“What use the scorching summer
That burns the buds of spring?
And these intense obsessions
That with them despair bring?
What good the freezing winter
In which viruses survive?
Oh! take the seasons as they come
It’s good to be alive!”
From Great Expectorations by Bachchoo
Philosophy quibbles over words? If language is the avatar of thought, then ideas, propositions and proofs are the recipes in the avatar’s cookbook. No, not cardamom pods, but cinnamon sticks? Not “ambiguity” but “ambivalence”. “Generalisation” is the foundation of science, “generality” the enemy of it. And thus, we philosophers (Kabh sey? Pack it in yaar! – Ed. Arrey kuchh tho pretension karney do sethji- fd) purify the dialect of the tribe.
Long years ago, in my teenage in Pune, there was an establishment at one end of the cantonment’s Mahatma Gandhi Road called the Punjab Book Service. It had a display window in which were arranged books such as Bertrand Russell’s History of Western Philosophy, Kant’s Critique of Pure Reason, several literary hard-covered tomes and titles which made the Punjab Book Service (PBS) look like it was in any street in Oxford or Cambridge.
But those titles were not what the clientele wanted and were not the titles stocked in the body of this lending library. The front room had packed shelves of detective stories, Perry Mason courtroom sort of stuff and “Westerns”. There was a back room which you entered through a heavily beaded curtain, with shelves full of brown-paper-covered pamphlet-like books with titles such as Confessions of a Russian Princess, Forget the Hocus Enjoy the Pokus and The Nun’s Delight. All to be borrowed overnight or so for a few annas.
Gentle reader, I beg you to believe that I only became aware of these titles when my friend Dara Cama borrowed them. I never crossed the beaded curtain.
Then a fateful day Dara went to the showcase and brought Will Durant’s Story of Philosophy to “Punjabi”, as we called the proprietor, at the book-borrowing counter.
Punjabi stared at the hard-covered volume as though he had never seen it before. There was a long pause because he couldn’t believe that anyone wanted to read the stuff that he used as decoy material for his chaaloo lending library. He looked up.
“Arrey vah Kyemah! Thoo flaasfy pudthai?”
And yes, it was the moment when I converted from addiction to Earl Stanley Gardner to “flaasfy”. And then it was I came to appreciate, as perhaps Socrates did, that substituting one word for another changes the world.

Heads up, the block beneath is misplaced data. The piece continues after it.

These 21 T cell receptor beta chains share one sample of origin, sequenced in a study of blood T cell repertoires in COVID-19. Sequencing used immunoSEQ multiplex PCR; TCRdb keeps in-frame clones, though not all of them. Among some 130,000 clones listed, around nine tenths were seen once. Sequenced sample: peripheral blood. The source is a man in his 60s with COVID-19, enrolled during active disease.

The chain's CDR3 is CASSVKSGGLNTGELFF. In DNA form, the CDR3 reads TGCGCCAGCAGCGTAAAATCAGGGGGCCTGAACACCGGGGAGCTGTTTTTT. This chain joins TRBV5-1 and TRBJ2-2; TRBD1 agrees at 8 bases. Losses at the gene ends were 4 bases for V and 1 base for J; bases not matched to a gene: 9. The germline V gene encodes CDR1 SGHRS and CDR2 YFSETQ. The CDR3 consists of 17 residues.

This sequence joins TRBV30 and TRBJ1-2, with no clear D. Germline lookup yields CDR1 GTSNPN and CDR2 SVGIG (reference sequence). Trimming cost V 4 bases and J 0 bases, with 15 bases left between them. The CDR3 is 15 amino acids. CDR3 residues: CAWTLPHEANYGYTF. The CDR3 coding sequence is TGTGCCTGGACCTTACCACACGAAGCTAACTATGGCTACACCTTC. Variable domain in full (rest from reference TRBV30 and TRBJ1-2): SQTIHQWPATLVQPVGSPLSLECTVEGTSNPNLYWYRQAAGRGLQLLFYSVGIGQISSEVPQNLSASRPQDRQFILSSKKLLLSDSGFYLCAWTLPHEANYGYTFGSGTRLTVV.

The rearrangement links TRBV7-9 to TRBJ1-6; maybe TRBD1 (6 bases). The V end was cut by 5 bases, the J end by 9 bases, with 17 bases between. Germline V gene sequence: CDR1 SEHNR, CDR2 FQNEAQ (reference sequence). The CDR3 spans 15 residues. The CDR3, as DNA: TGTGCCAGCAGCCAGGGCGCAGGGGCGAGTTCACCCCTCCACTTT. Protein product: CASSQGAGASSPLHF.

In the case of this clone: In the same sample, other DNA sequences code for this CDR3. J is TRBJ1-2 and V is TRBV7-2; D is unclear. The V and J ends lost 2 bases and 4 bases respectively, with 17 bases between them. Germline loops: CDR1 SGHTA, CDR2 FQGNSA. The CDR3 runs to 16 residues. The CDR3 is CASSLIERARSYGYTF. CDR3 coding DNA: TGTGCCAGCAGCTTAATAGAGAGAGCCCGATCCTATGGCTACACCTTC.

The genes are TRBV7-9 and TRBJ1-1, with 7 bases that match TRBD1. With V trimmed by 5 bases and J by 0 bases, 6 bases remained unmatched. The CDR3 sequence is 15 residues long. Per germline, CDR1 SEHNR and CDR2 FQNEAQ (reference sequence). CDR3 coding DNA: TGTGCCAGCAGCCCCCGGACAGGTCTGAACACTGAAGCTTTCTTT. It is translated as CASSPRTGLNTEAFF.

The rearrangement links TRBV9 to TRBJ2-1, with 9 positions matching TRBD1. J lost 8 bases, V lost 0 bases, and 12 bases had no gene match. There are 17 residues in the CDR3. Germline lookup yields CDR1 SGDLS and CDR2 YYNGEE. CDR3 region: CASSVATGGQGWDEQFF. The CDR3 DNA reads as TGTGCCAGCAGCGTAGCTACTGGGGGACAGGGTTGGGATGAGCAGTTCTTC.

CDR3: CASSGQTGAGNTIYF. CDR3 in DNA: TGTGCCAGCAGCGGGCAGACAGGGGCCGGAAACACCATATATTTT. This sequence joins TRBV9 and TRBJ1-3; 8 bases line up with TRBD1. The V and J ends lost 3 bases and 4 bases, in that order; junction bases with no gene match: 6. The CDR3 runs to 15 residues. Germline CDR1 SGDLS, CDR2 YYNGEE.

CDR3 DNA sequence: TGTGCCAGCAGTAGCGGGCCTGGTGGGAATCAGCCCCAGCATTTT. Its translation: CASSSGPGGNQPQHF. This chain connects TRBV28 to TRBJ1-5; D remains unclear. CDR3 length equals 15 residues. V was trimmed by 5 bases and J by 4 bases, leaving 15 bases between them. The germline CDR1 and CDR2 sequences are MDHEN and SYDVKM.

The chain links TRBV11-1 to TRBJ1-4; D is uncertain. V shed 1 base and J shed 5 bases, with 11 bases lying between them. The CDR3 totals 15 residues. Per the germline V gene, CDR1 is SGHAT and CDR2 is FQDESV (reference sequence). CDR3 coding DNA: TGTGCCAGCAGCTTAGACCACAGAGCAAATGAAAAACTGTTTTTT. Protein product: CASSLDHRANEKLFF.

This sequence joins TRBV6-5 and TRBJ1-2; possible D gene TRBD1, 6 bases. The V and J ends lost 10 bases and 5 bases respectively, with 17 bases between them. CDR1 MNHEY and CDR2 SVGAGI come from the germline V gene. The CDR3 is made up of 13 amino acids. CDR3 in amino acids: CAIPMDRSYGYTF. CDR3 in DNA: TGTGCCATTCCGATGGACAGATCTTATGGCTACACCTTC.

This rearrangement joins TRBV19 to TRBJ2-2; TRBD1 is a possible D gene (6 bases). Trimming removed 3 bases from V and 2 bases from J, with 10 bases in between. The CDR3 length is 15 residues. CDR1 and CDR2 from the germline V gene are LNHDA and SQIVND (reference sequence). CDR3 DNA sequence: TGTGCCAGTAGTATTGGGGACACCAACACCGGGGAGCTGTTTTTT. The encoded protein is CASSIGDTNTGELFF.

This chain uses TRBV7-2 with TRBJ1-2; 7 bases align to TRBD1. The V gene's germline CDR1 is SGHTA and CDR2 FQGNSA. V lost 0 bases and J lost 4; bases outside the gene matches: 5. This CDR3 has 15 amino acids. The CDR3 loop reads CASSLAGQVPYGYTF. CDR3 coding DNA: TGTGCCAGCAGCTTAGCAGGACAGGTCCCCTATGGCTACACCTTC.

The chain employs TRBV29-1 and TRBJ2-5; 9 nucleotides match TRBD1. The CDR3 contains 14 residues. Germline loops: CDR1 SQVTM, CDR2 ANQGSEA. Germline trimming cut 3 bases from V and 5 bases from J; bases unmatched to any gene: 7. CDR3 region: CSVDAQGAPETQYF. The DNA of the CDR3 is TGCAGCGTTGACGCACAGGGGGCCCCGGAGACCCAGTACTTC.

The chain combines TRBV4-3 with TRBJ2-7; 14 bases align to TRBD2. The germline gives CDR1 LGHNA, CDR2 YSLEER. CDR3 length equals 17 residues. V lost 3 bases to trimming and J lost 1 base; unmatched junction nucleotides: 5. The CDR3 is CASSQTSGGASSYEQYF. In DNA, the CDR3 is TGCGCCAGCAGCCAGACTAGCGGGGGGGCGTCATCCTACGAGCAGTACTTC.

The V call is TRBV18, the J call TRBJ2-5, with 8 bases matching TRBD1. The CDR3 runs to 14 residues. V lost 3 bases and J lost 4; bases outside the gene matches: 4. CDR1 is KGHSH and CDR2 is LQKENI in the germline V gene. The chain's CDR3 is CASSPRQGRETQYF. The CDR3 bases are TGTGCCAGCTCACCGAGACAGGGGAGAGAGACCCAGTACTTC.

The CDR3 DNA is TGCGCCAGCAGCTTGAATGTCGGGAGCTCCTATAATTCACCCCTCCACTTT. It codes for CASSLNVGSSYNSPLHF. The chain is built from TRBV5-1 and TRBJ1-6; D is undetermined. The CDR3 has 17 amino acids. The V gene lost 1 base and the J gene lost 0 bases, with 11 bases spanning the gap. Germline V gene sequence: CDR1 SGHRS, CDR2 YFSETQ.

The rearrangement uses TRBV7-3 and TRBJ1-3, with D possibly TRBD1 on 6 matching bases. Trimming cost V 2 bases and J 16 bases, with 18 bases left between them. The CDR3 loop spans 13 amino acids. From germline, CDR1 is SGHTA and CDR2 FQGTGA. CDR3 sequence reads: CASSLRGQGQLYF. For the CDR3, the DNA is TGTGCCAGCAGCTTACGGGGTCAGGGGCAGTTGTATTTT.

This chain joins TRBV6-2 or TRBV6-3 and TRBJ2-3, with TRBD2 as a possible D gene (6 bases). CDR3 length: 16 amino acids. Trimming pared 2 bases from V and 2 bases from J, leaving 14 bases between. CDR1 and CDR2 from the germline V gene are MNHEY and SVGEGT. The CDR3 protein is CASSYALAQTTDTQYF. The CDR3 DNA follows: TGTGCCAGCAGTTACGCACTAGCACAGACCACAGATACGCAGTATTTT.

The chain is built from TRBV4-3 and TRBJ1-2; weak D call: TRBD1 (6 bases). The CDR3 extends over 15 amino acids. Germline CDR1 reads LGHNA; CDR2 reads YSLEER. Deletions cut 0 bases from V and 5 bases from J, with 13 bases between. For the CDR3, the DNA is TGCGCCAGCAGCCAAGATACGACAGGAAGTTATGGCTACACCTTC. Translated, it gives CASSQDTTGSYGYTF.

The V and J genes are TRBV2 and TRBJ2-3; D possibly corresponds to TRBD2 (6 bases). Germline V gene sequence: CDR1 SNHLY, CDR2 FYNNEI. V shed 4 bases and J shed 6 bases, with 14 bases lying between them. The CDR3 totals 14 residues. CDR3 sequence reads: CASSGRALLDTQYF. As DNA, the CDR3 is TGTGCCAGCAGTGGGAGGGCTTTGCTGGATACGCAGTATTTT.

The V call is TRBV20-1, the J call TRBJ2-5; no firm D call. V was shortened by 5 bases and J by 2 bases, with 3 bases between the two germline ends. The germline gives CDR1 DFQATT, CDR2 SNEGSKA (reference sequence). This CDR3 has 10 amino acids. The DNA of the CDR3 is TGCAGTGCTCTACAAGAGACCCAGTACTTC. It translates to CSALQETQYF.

This memory of such realisation came to me when in September of this plague year Cambridge University’s vice-chancellor issued a sort of fatwa on free speech demanding of the university staff and students that they “respect” all opinions. His bulletin was widely interpreted as the outlawing of any arguments or contentions which would offend any group. The fatwa was probably issued as a caveat to opponents or those who would argue against the “reality” or achievability of gender transformation. The call to “respect” the insistences of “trans” people and their supporters was interpreted in some quarters as a ban on expressing any opposition to them. This could, if extended, apply to a ban on countering the arguments of anti-vaccers, people who oppose vaccination.
A professor of philosophy at the university, Arif Ahmed, saw this fatwa as a mandated opposition to free speech. He proposed a simple amendment: substitute the word “tolerate” instead of the word “respect”. That would recognise the right to live with, but not agree with, opinions which seemed to you either ridiculous, contrary to scientific fact or unacceptable for some reason of faith, or otherwise.
Prof. Ahmed calls the vice-chancellor’s directive a policy and labels it as “academic McCarthyism”. The injunction to “respect” an opinion could merely mean to support the fact that it exists. But it could also mean to refrain from publicly contradicting it.
Prof. Ahmed began alone but soon signed up a fair number of academics and students to his amendment to the directive. He is certainly motivated by the acute opposition to the recent practice in British universities of banning (they call it “no-platforming”) people whose views they feel will offend one or another minority.
Prof. Ahmed sees that as an infringement of free speech within institutions which should be the champions of it and of vociferous arguments against offending ones. He told London’s Times that there is the risk of “self-censorship”, that there are now views and opinions in British academia that dare not speak their name.
He goes controversially further, saying that it’s right for academics to engage with white nationalists or even Islamic fundamentalists and that people should be able to hear their, possibly toxic, reasoning, and “make up their own minds and criticise as disrespectfully as they want”.
Myself? If I was president of the Cambridge Union and Osama bin Laden (Fish be Upon Him) was still alive, I’d send him an email asking him to speak about why Donald Trump -- sorry, I mean America -- is in his opinion The Great Satan. I’d perhaps invite Richard Dawkins or someone more militant to speak against him and let a thousand flowers (followers?) fight it out.
I shall not cease from mental strife… etc.
P.S. -- As we go to press, Cambridge announces that the Arif amendment and others were passed with a huge majority.
Should tolerators and repliers, supporters of all free speech, now be termed “Arifists”?...